[INDOLOGY] Silent witness

Dean Michael Anderson eastwestcultural at yahoo.com
Sat Mar 30 07:52:17 UTC 2013

Dear DB,

Please give us the bibliographical information about your article.



 From: Dipak Bhattacharya <dbhattacharya200498 at yahoo.com>
To: patrick mccartney <psdmccartney at gmail.com>; "indology at list.indology.info" <indology at list.indology.info> 
Sent: Saturday, March 30, 2013 11:25 AM
Subject: Re: [INDOLOGY] Silent witness

3 13
hesitated to comment so far for self-evident reasons. I shall be glad if the
following could be of any use to those who are interested. 
concept of sākṣi-caitanya, lit. ‘witness consciousness’ frequently occurs in
traditional Indian philosophical parlance, particularly in the mixed Vedānta-Sāṅkhya
circles. As far as I know there has been no extensive treatment of the matter
in English. But Jhalakikar’s Nyāyakośa (BORI 1928) treats it in sufficient
detail under ’Sākṣī’. His discussion is in Sanskrit.
the 16th-17th cent. the sākṣī was understood as pure
consciousness with ‘upādhi’ on the universal plane, while in the individual
plane it was consciousness endowed with mind. This interpretation will be found
in the Vedāntaparibhāṣā. For obvious reasons the Sāṅkhya-Yoga concepts are
ago (1984) I hesitatingly noted that the idea of ‘witness-god’ had been apprehended
in the ritual-cosmogonic hymns of the Atharvaveda, particularly in the concept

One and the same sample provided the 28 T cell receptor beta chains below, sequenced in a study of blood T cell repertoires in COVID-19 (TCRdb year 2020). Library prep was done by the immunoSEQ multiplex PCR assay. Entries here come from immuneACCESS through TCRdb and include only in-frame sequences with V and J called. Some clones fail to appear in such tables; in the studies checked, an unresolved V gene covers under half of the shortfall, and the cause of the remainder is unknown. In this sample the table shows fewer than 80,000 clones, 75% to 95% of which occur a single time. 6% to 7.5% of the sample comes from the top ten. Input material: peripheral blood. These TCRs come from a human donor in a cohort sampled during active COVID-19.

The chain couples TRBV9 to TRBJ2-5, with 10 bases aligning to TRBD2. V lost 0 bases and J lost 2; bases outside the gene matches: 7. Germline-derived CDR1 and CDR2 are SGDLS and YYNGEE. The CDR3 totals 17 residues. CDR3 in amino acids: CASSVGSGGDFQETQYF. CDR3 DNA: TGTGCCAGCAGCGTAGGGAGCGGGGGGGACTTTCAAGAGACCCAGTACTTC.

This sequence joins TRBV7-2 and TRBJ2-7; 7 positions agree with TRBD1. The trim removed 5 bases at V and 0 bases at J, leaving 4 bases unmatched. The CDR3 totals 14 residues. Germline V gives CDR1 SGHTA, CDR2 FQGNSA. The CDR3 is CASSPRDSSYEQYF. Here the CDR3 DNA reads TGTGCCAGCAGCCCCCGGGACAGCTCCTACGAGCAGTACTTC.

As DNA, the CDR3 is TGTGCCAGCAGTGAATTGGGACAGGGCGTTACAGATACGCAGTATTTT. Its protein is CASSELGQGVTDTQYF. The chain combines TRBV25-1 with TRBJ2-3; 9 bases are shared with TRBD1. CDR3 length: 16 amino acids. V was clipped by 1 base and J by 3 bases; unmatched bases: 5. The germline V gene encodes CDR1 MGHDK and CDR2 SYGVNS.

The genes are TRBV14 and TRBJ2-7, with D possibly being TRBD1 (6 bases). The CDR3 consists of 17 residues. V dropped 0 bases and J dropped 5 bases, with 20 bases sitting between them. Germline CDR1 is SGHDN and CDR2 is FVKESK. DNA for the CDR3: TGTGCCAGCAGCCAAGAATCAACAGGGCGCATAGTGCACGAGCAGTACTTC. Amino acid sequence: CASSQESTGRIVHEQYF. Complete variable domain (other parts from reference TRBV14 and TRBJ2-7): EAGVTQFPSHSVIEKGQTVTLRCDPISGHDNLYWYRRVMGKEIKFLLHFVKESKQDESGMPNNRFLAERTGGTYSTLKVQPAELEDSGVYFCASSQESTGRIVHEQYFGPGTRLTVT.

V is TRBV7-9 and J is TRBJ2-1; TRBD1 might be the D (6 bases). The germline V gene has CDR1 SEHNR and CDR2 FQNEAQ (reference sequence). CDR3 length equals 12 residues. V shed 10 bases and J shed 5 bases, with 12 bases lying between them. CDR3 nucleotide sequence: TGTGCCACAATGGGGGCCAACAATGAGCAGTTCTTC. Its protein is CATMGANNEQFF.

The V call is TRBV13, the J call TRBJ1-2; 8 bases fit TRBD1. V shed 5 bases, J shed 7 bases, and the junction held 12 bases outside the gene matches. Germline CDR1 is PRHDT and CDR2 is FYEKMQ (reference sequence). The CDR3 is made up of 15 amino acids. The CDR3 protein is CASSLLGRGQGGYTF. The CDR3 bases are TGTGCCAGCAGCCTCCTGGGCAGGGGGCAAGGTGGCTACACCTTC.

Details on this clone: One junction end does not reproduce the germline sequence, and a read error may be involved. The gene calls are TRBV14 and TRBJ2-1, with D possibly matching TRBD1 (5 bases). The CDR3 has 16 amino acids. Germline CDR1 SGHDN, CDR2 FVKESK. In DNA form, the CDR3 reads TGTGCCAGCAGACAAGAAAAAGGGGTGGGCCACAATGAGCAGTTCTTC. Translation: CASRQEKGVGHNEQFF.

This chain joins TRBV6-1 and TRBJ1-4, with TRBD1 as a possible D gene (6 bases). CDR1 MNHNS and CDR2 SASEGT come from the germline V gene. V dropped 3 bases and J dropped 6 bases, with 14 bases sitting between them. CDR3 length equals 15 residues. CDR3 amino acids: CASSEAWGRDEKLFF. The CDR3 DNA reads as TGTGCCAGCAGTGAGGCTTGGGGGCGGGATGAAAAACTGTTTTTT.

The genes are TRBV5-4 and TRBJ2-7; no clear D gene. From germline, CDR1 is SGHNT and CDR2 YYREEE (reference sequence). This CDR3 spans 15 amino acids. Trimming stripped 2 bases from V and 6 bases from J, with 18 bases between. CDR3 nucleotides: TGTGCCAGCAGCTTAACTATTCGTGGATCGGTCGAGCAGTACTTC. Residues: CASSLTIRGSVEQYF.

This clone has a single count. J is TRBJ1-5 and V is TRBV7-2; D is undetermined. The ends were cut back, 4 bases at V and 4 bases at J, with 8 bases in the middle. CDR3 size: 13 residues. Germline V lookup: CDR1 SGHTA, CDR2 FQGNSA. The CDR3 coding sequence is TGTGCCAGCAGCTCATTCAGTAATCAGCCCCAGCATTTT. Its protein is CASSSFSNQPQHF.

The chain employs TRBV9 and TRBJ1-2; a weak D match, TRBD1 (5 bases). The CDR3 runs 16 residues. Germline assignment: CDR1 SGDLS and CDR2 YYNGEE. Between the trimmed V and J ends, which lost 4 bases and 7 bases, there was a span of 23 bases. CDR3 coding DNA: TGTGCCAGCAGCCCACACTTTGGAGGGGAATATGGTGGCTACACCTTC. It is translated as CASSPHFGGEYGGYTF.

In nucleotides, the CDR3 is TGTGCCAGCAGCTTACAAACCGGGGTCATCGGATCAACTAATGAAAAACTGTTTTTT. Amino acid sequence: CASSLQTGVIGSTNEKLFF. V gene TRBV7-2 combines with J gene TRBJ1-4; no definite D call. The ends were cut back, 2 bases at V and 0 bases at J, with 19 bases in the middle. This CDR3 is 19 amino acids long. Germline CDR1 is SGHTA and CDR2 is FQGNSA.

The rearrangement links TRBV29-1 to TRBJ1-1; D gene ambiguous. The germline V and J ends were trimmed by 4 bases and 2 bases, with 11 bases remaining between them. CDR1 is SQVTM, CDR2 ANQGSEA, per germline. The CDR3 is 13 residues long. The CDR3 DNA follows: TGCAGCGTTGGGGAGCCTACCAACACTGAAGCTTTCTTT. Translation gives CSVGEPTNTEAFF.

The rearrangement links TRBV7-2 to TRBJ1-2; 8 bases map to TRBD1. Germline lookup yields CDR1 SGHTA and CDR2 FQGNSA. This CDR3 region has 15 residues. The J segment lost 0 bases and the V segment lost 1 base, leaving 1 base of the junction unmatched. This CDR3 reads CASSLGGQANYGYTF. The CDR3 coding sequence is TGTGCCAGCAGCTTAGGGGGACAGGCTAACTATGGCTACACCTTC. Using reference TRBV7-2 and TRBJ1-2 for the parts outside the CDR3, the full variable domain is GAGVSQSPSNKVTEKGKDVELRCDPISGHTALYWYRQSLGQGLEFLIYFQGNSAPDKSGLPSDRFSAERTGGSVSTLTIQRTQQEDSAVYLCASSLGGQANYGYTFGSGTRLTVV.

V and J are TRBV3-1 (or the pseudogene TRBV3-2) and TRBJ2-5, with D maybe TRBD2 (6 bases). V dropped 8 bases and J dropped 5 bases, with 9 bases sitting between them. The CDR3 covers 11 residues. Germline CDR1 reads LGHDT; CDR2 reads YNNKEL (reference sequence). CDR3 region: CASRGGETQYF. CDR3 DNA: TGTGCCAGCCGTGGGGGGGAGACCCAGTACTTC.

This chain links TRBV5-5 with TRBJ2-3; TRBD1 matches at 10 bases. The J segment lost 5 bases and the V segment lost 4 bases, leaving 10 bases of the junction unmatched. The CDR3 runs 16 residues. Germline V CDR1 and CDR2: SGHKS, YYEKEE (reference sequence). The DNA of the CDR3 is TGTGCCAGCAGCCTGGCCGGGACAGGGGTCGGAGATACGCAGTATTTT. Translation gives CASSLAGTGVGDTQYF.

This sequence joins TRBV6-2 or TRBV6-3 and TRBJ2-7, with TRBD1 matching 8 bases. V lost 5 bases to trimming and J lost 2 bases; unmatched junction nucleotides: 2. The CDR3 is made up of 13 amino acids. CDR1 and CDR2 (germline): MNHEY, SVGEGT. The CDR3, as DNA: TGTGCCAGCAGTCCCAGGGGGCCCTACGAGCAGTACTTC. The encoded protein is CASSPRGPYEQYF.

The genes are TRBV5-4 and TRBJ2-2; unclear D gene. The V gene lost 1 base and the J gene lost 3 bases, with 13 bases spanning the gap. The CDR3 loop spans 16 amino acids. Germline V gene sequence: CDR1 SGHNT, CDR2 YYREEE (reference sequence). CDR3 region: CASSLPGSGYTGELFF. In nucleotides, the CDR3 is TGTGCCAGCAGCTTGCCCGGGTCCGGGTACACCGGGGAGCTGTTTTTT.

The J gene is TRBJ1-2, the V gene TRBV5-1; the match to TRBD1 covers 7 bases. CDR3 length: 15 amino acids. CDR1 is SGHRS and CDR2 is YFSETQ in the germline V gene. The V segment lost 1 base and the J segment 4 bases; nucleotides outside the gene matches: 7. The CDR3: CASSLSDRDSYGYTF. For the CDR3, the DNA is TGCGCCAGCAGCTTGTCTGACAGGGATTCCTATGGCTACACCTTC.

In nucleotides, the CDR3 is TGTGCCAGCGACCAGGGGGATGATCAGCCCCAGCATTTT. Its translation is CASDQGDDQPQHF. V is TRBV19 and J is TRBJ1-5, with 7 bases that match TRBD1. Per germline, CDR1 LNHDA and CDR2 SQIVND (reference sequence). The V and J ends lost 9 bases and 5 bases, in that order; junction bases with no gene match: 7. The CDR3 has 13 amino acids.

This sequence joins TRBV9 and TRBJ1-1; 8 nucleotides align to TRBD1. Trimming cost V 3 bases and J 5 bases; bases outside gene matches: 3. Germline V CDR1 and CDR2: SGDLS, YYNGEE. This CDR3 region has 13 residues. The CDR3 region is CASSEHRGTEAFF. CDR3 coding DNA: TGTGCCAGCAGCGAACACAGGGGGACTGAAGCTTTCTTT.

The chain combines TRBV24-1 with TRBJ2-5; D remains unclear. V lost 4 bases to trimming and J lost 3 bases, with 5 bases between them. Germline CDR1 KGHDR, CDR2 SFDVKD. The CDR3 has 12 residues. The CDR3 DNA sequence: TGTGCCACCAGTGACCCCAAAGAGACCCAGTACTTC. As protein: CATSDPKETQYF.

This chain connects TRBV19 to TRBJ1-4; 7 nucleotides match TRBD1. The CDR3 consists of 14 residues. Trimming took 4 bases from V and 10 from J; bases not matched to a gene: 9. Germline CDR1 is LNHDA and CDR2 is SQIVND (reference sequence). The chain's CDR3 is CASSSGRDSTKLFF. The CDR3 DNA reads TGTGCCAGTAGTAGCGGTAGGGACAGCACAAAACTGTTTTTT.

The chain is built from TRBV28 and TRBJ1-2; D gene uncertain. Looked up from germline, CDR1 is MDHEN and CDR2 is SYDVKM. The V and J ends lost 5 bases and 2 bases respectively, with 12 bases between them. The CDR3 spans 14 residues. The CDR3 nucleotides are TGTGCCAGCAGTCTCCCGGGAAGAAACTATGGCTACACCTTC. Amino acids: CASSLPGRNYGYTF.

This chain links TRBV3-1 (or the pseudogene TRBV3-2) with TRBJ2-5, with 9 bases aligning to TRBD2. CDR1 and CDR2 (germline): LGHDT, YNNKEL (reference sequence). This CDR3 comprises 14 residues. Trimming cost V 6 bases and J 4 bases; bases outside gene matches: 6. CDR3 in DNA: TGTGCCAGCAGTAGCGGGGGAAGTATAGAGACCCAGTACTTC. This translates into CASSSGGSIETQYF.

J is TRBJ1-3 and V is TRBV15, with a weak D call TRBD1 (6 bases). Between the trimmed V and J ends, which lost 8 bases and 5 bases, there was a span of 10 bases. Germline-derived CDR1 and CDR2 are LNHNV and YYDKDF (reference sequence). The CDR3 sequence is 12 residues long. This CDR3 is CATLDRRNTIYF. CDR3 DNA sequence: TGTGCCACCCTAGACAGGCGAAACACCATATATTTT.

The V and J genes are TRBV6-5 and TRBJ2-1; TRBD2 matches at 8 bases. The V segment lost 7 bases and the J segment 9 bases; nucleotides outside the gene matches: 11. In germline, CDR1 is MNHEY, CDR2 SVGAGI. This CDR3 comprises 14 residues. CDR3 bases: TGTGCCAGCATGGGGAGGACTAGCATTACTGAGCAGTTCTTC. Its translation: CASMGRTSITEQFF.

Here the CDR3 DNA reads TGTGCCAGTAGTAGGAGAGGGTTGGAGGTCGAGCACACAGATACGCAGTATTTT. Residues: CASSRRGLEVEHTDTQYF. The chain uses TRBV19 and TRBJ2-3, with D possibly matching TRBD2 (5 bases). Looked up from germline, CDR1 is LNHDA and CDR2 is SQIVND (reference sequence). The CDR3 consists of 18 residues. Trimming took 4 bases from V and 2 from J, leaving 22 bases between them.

of Vena and some other concepts of unsystematized philosophy.  Edgerton did not have any such idea. And my
idea did not create much impression among the scholars concerned, excepting
mildly in India. The matter, along with many accompanying concepts, was mostly received
by reviewers (Karel Werner JRAS April 87, Mylius JIP) as too obscure.
hope this will not be taken as shameless self-promotion, the fear that kept me
in check so long. The story is one of defeat

 From: patrick mccartney <psdmccartney at gmail.com>
To: indology at list.indology.info 
Sent: Friday, 29 March 2013 12:28 PM
Subject: [INDOLOGY] Silent witness

Dear List, 
I am seeking clarification of the term from yoga /vedanta  known as the silent witness. 
In several modern yoga textbooks I  have so far found only a poor  transliteration as sakshi dreer.
Could someone please confirm whether it is actually sAkSin + indriya, or something else.
I would also appreciate knowing in what texts it is mentioned.
Patrick McCartney
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